When Icelandic Glacial Water rebranded itself, it shifted the focus from the generic word “glacial” and placed the emphasis on “Icelandic.” That made all the difference. Designed by Los Angeles-based Team One, the new logo, bottle and packaging establish a sense of place for the brand. The frosted label features the geographic shape of Iceland with a black logotype that looks like it was hacked out of shards of Arctic ice. Instead of a predominant mineral cobalt blue color, the new label is a translucent sapphire blue that evokes the pristine purity of Iceland’s famous natural resource. The back panel, printed in contrasting varnishes, reveals the tagline “Source of the Epic Life” as if visible through a veneer of frosty ice. The new design positions Icelandic Glacial Water as a premium brand – so much so that you wonder if it contains expensive vodka.
More4, a digital television channel in the UK run by British broadcaster Channel 4, has a new brand identity and on-air look. Channel 4’s communications company, 4Creative, teamed with design and motion studio, ManvsMachine, to create a flexible logo that morphs from one triangle of color into another through a series of flips, folds and reveals.
Inspired by the intriguing ever-changing logo, 4Creative saw its possibilities as installation art and collaborated with Jason Bruges Studio and students from Middlesex University to design and build over 400 individual flipper units that would work together as a single mechanical system. The three-dimensional piece was set up in different environmental settings –- an interior staircase, an abandoned fishing boat on Dungeness Beach, a tree trunk in Victoria Park –- and filmed on location. It made for a memorable on-air debut of More4’s new identity. It also is further evidence that logos are not static graphic forms anymore. In the digital age, more and more logos are designed to be interactive, dimensional and animated.
Typically, the observation platforms of landmark buildings are designed to offer breathtaking views of the city, not vice versa. At the ARoS Museum of Modern Art in Aarhus, Denmark, the recently completed viewing tower on the roof is its own work of art. Designed by renowned Danish/Icelandic artist Olafur Eliasson, the circular glass walkway is a multi-colored halo crowning the brick cubic structure built in 2003 by Aarhus-based Schmidt Hammer Lassen Architects.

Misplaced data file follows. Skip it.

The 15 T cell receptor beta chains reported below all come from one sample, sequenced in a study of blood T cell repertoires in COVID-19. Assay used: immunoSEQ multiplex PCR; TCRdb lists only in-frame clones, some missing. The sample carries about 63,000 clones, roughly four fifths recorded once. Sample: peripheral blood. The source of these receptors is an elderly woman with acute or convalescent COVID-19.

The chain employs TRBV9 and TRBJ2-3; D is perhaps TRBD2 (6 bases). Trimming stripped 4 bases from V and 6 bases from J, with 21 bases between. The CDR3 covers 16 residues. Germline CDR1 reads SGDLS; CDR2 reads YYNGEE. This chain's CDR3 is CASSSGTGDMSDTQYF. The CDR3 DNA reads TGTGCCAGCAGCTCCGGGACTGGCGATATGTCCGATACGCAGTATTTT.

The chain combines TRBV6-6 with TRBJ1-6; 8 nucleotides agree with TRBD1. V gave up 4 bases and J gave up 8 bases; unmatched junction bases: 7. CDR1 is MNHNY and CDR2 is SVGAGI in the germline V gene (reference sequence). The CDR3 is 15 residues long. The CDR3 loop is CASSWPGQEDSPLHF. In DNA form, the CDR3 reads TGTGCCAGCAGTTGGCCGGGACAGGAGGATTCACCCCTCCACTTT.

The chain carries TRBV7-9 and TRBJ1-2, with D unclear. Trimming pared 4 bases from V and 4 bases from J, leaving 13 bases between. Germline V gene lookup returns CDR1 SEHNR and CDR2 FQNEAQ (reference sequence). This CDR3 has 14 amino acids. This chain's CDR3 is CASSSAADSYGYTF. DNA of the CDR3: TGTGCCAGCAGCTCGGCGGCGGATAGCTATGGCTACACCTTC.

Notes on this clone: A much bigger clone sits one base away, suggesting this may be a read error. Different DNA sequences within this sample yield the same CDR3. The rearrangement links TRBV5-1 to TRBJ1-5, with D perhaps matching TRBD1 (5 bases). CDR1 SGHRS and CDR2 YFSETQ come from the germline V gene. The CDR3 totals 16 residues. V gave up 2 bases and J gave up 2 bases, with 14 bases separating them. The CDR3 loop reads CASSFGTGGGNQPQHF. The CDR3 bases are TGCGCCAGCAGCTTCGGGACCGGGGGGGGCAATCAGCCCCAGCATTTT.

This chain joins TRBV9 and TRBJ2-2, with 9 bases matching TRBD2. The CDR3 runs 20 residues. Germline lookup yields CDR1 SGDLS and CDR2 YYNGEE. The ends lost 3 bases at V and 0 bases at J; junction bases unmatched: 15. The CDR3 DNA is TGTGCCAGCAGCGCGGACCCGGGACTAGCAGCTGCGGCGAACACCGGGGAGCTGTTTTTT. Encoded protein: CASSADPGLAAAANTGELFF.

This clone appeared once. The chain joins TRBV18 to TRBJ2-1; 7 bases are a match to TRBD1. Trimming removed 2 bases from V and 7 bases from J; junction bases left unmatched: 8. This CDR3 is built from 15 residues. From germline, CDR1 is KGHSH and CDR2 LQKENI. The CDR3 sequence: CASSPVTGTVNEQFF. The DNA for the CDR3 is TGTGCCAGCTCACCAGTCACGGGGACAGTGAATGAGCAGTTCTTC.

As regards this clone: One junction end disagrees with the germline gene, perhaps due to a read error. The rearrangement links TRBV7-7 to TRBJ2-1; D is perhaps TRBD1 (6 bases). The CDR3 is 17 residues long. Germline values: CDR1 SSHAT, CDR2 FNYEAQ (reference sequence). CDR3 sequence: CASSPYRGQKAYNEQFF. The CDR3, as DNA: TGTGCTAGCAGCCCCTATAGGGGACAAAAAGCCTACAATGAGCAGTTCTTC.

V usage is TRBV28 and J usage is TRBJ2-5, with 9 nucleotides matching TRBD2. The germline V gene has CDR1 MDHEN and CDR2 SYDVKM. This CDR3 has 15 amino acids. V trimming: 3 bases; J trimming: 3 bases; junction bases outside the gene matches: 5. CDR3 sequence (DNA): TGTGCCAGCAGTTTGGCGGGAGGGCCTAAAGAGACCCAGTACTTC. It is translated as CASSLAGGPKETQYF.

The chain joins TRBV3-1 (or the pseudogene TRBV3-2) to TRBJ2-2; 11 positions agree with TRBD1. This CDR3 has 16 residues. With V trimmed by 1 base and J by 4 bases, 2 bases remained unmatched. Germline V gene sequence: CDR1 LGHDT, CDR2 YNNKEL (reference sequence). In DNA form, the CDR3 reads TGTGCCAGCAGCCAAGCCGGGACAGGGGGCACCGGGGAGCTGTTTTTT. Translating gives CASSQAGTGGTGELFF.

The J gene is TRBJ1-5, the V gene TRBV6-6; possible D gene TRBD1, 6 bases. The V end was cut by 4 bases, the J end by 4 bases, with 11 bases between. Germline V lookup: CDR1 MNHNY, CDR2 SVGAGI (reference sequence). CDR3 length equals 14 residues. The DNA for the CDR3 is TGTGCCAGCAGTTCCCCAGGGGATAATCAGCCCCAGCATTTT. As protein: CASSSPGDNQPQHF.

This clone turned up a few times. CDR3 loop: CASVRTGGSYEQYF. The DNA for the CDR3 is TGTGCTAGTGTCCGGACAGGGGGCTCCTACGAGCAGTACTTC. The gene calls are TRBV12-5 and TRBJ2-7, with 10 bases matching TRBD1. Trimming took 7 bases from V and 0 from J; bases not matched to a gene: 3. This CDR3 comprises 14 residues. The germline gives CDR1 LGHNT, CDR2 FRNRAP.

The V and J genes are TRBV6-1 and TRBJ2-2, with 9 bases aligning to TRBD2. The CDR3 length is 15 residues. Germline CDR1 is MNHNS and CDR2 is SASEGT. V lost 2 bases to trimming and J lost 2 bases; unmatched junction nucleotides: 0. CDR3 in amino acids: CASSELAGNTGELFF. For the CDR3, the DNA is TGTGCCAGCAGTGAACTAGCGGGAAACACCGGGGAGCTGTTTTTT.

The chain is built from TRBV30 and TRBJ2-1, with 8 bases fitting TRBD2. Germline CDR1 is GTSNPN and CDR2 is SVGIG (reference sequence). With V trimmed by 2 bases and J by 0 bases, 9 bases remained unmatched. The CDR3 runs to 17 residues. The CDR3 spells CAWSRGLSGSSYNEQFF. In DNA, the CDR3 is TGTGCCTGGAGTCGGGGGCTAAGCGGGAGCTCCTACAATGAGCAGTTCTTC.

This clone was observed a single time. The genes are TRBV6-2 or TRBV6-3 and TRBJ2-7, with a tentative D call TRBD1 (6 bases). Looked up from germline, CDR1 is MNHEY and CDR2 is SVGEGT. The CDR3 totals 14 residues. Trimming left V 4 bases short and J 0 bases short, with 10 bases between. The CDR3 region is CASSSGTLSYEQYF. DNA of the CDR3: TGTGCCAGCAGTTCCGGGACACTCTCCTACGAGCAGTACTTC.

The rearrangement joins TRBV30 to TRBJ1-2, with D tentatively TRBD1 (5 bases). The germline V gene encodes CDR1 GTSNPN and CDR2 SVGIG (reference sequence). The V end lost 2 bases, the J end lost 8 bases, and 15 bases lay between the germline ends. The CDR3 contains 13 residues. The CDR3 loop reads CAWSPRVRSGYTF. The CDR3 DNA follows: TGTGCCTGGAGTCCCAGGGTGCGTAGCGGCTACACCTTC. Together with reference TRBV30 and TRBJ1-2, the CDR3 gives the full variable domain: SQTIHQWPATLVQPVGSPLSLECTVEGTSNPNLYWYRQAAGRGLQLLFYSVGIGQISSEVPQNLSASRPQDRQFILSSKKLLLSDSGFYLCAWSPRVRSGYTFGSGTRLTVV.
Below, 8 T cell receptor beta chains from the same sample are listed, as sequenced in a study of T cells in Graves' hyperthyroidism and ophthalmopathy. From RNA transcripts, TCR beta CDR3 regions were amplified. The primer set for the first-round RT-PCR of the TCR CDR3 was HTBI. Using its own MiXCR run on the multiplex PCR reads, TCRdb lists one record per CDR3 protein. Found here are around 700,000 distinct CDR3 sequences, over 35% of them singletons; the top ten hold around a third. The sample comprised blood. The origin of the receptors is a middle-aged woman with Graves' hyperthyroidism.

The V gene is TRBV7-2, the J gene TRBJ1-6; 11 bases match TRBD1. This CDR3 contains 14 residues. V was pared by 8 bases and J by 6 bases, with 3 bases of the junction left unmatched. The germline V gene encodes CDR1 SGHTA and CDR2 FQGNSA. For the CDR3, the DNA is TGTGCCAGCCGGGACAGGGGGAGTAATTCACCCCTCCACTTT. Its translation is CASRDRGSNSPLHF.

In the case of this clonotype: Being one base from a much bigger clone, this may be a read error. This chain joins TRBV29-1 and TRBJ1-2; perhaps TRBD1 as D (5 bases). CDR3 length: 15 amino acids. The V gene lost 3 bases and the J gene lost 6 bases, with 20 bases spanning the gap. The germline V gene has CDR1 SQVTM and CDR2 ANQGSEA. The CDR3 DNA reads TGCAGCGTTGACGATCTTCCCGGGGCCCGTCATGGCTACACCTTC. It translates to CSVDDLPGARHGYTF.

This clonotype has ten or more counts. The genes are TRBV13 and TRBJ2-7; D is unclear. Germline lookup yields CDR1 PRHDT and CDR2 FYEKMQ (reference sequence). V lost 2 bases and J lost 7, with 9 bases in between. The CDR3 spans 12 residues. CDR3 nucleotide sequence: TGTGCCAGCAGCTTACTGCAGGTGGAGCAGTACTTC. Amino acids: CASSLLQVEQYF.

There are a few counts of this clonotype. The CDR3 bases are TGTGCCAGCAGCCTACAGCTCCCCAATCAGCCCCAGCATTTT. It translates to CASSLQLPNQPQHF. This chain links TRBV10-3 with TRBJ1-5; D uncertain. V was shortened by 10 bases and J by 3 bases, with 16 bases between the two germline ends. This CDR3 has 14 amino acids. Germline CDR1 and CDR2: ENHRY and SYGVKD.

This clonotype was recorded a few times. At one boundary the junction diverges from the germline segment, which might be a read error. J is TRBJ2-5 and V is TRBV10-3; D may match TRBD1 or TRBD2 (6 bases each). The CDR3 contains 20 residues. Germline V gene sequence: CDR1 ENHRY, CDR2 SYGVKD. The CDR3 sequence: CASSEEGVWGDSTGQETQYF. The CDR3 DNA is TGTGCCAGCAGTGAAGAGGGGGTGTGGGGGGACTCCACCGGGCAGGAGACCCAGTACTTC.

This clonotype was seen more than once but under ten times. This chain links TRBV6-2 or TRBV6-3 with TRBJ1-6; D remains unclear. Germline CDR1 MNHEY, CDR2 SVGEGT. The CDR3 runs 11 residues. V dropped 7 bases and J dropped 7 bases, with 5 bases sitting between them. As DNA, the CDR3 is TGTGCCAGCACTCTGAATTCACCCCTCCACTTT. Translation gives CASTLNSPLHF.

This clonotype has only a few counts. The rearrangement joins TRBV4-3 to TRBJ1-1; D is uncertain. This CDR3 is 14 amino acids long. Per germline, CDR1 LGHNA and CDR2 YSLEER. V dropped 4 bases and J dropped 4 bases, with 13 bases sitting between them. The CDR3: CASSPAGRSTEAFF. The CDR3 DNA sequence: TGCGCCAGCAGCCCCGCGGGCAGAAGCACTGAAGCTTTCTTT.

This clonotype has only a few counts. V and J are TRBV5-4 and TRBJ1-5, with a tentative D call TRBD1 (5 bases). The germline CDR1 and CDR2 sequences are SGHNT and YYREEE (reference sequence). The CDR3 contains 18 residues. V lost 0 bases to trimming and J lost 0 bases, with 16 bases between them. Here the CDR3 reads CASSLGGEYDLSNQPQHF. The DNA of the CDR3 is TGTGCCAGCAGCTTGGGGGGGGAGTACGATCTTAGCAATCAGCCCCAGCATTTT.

Known locally as “Your Rainbow Panorama,” the museum’s walkway invites visitors to see the city through curved colored glass arranged in the color spectrum. Explaining his intent, Eliasson says, “I have created a space which virtually erases the boundaries between inside and outside – where people become a little uncertain as to whether they have stepped into a work or into part of the museum. This uncertainty is important to me, as it encourages people to think and sense beyond the limits within which they are accustomed to moving.”
In cafeterias and restaurants around the world, the coffeepot with a distinctive orange band around the neck is immediately recognized as the one containing decaf coffee. Today most people don’t know how that tradition began. Actually, it was once one of the world’s most effective branding campaigns, even though these days consumers don’t associate the color with the product that started it all.
The orange label premiered in 1923 when Sanka, the first commercial decaf coffee, appeared on grocery store shelves in America. In 1932, General Foods bought Sanka (a catchy contraction of “sans caffeine”) and set out to promote the brand to restaurants and diners by giving away free “Sanka-orange” coffeepots and a few samples of the product. Customers and waiters came to recognize that orange signified Sanka, and over time it became the generic color-code for any and all decaf coffee brands.
With so many people feeling blue because their 401Ks have tanked, what color is likely to resonate with the public today?Color forecaster Laura Guido-Clark, who has consulted on the “skin” (color, material, finish) of everything from cars to computers, toothbrushes to carpets, uses a process she calls “climatology” to survey the economic, political, emotional and social temperature of the times to arrive at a palette that consumers will find satisfying and exciting.Guido-Clark tells the San Francisco Design Center’s 3DMagazine, “We are in a time of deep introspection and fear is running as an undercurrent, but hope is what keeps us going. Optimism is the polar opposite of despair, and we will see people drawn to colors that reflect that reaching out for a brighter future.Deep, vibrant and saturated colors such as raspberries, yellows, oranges, royal blues and purples are important. You are also starting to see a softening of the palette with grayed pastels — perhaps our way of landing softly in tough times. People are also being drawn to pliable materials such as wire and sculpted metals that show flexibility and a willingness to bend and change. We will be mixing more metals in unique ways and breaking rules as we come to terms with a new way of thinking. We also expect that earthy textures, woods, deep piles and fabrics with a rich, tactile surface will be more appealing as people seek to make their homes feel like they are cocooning and safe from outside forces.” www.lgcdesign.com